To avoid potential confusion:
I think Jack’s talking about a different notion of “refresh” than the one you had in mind. But that’s because the stats are up always up to data and there’s no need to periodically update them. information_schema queries read internal in-memory data structures and format the output as a SQL table. In the case of workload profiling tables, these data structures are updated on the fly by queries as they execute, even when no infoschema queries are running.
Though it’s tangential, it’s still worth keeping in mind that, as Jack described, stats for a query can get reset if it’s dropped from the in-memory plancache.
mv_activities with a delta of 5 min would indeed suffice to get finished/success counts. The delta simply controls the length of a sleep inside the query.
However, I wouldn’t recommend using mv_activities to get average latency. The issue is that mv_activities includes metrics for not-yet-finished instances of a query, so its elapsed_time_ms isn’t quite a measure of latency. In particular, if you were to divide elapsed_time_ms by the instance count (success_count + run_count + failure_count), you’d underestimate average latency.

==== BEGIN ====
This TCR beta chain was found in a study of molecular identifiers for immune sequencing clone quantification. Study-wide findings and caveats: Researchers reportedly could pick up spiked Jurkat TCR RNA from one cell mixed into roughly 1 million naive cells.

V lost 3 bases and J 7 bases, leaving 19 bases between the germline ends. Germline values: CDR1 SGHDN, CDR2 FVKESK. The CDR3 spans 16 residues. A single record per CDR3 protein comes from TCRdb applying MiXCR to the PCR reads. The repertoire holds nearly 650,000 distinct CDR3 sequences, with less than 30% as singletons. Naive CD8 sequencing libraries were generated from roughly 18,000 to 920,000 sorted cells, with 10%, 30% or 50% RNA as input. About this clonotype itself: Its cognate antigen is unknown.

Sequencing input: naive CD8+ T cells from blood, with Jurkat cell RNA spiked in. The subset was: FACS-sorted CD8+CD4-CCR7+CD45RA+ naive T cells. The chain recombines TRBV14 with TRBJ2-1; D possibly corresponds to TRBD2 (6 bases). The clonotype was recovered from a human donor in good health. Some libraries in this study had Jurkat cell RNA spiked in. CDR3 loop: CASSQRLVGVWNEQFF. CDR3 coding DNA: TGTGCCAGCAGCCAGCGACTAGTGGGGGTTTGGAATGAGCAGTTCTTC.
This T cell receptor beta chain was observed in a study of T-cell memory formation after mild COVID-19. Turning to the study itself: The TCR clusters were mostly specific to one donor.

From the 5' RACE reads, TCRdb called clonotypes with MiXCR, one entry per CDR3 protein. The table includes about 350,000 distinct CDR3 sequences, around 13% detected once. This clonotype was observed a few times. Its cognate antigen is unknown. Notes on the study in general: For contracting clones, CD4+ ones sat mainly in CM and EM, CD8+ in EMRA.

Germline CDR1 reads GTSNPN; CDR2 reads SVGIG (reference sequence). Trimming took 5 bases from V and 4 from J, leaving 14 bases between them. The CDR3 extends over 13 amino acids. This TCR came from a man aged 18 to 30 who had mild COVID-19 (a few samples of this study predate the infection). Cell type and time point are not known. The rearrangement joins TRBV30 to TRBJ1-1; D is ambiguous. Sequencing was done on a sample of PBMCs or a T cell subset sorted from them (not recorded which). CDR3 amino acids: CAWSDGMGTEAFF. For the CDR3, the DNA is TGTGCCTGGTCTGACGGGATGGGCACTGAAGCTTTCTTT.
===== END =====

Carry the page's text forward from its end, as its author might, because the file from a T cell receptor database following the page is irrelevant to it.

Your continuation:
To compute average metrics per execution, I’d recommend mv_finished_tasks instead. That table’s metrics exclude running instances. However, since we don’t currently provide a delta table for mv_finished_tasks - in the sense that mv_activities[_extended] is the delta of two reads of mv_activities[_extended]_cumulative - it can only directly tell you about average latency across all instances of a query since the time it was last added to the in-memory plancache. To compute average latency over just those instances that ran within a certain window of time, you’d have to manually take two snapshots, at the start and end of the window, and then compute a delta manually, as Jack mentioned.